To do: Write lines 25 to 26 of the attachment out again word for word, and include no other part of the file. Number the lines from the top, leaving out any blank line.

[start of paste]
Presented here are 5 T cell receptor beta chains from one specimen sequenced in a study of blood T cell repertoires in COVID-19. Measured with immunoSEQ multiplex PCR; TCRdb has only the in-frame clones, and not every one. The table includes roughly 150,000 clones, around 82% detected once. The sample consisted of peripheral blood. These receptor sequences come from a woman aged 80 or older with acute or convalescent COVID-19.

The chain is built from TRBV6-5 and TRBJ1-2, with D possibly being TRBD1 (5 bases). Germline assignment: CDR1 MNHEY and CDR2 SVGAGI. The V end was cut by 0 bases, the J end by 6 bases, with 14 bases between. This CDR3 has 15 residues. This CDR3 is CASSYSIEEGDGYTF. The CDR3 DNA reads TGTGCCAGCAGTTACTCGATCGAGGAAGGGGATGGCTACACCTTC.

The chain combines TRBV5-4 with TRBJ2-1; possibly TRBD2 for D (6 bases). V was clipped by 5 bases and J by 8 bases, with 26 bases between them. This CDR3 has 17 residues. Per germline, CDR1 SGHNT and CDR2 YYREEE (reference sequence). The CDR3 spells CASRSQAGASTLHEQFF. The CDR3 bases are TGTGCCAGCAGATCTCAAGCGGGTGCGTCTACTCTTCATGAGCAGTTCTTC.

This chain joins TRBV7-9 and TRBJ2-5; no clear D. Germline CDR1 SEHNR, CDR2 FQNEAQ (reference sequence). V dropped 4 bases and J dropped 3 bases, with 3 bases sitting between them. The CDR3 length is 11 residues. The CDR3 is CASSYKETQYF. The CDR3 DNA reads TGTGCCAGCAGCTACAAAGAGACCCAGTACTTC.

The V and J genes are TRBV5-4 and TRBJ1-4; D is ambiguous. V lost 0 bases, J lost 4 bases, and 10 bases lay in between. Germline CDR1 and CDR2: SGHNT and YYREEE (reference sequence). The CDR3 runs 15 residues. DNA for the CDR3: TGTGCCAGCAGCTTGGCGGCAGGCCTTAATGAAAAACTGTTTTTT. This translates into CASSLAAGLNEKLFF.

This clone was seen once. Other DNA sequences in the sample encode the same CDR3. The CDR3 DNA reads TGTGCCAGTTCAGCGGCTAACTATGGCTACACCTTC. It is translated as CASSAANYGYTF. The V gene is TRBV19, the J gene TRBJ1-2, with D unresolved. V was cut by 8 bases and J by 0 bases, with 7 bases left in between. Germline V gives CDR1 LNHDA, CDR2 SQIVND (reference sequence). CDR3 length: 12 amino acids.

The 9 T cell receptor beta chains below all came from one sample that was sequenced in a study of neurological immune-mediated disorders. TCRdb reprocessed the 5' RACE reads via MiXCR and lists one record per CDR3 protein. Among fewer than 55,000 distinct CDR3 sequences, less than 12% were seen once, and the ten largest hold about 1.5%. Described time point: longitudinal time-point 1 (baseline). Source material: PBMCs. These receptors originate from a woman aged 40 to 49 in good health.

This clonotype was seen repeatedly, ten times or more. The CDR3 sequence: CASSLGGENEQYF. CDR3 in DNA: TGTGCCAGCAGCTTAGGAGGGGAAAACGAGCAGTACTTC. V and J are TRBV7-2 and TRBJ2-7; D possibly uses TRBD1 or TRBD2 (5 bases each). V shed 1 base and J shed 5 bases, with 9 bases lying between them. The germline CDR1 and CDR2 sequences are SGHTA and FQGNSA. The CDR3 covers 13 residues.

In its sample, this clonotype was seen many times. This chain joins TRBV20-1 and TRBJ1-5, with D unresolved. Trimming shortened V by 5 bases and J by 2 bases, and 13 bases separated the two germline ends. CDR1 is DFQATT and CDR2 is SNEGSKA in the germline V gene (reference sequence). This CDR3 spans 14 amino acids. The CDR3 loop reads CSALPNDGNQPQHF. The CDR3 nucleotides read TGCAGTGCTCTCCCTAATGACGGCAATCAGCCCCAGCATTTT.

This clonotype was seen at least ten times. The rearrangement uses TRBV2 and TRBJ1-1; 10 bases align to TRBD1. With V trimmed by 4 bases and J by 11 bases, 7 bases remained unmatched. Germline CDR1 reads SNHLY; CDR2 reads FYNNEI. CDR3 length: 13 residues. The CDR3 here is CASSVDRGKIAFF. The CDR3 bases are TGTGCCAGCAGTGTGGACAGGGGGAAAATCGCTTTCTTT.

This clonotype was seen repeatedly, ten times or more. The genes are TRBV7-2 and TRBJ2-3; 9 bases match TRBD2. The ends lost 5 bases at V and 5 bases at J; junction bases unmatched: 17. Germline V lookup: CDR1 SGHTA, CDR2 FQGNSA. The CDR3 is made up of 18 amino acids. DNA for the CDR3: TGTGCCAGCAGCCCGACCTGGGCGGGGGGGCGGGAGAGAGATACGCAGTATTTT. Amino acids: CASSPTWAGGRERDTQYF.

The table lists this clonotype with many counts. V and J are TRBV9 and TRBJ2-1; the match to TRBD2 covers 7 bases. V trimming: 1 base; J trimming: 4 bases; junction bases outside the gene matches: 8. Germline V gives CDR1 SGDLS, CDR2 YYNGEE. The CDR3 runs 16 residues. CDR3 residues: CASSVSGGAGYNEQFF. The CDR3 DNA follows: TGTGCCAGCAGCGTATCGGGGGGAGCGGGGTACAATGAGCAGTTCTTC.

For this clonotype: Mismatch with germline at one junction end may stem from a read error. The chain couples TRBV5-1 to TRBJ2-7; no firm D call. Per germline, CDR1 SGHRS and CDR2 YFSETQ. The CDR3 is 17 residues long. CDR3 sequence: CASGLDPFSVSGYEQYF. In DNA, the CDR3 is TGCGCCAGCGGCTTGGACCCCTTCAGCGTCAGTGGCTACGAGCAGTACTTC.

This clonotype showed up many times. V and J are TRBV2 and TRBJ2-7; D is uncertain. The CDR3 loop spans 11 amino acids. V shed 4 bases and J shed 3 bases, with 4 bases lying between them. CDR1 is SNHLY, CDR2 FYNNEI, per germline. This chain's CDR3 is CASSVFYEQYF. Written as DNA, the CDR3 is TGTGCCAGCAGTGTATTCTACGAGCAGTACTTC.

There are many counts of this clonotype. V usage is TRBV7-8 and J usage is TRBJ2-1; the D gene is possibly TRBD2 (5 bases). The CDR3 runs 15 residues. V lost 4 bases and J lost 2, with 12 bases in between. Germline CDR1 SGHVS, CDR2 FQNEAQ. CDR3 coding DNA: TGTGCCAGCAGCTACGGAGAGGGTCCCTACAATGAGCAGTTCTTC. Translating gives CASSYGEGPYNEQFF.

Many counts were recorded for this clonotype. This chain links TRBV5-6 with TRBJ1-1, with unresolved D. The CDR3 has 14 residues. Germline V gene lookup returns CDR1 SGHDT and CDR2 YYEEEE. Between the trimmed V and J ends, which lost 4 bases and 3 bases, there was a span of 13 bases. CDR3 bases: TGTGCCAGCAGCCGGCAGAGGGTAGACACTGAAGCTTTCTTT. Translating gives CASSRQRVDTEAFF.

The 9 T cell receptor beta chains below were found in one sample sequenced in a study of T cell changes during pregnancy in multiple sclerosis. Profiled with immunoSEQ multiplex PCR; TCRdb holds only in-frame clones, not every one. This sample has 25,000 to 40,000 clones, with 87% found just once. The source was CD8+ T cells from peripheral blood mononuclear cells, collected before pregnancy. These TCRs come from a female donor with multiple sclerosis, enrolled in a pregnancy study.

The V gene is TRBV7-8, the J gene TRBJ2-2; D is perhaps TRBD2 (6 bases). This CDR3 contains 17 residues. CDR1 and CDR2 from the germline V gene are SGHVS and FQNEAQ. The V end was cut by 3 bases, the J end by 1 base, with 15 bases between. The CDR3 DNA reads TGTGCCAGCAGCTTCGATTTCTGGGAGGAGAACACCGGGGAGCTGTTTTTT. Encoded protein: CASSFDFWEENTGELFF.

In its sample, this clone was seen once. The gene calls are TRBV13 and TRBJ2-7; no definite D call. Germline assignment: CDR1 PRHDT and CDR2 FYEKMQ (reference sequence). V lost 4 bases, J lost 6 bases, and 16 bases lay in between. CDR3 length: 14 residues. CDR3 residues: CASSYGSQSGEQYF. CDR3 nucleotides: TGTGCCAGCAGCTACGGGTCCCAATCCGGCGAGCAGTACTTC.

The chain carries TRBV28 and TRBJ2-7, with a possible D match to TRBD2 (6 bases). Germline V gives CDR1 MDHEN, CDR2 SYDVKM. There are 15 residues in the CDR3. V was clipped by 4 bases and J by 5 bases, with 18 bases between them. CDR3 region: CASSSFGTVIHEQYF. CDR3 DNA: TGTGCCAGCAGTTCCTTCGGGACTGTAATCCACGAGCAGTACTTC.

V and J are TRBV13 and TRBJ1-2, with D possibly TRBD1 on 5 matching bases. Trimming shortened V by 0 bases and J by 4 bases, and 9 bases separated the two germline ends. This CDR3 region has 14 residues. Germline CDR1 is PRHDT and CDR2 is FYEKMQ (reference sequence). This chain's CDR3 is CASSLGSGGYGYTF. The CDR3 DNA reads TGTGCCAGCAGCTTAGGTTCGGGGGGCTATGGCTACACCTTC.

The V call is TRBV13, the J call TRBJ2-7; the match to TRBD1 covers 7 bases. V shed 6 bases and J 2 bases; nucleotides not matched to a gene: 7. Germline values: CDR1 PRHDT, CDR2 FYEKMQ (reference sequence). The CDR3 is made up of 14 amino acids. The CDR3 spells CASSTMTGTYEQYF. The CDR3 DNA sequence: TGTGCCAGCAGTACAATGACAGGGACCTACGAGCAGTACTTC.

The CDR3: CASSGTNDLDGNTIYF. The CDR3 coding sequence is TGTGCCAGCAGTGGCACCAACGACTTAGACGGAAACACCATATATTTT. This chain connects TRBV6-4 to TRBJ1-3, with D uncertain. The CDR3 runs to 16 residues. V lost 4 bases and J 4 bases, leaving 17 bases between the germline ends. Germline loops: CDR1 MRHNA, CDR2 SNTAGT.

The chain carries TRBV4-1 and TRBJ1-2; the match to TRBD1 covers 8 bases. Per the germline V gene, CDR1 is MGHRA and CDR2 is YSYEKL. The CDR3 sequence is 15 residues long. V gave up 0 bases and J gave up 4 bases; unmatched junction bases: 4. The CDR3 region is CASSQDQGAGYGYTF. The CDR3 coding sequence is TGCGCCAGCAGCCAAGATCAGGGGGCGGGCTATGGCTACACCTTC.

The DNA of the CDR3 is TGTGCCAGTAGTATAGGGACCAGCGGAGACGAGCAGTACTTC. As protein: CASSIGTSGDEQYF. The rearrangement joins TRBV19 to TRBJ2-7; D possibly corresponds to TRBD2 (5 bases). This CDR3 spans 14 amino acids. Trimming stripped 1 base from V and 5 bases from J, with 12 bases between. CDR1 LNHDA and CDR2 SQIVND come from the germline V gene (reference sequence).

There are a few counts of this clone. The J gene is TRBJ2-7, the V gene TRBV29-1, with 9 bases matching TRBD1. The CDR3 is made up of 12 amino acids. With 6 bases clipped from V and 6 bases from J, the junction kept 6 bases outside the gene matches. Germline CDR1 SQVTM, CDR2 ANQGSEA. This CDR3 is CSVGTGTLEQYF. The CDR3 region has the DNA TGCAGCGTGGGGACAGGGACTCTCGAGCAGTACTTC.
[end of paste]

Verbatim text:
The DNA of the CDR3 is TGTGCCAGTAGTATAGGGACCAGCGGAGACGAGCAGTACTTC. As protein: CASSIGTSGDEQYF. The rearrangement joins TRBV19 to TRBJ2-7; D possibly corresponds to TRBD2 (5 bases). This CDR3 spans 14 amino acids. Trimming stripped 1 base from V and 5 bases from J, with 12 bases between. CDR1 LNHDA and CDR2 SQIVND come from the germline V gene (reference sequence).

There are a few counts of this clone. The J gene is TRBJ2-7, the V gene TRBV29-1, with 9 bases matching TRBD1. The CDR3 is made up of 12 amino acids. With 6 bases clipped from V and 6 bases from J, the junction kept 6 bases outside the gene matches. Germline CDR1 SQVTM, CDR2 ANQGSEA. This CDR3 is CSVGTGTLEQYF. The CDR3 region has the DNA TGCAGCGTGGGGACAGGGACTCTCGAGCAGTACTTC.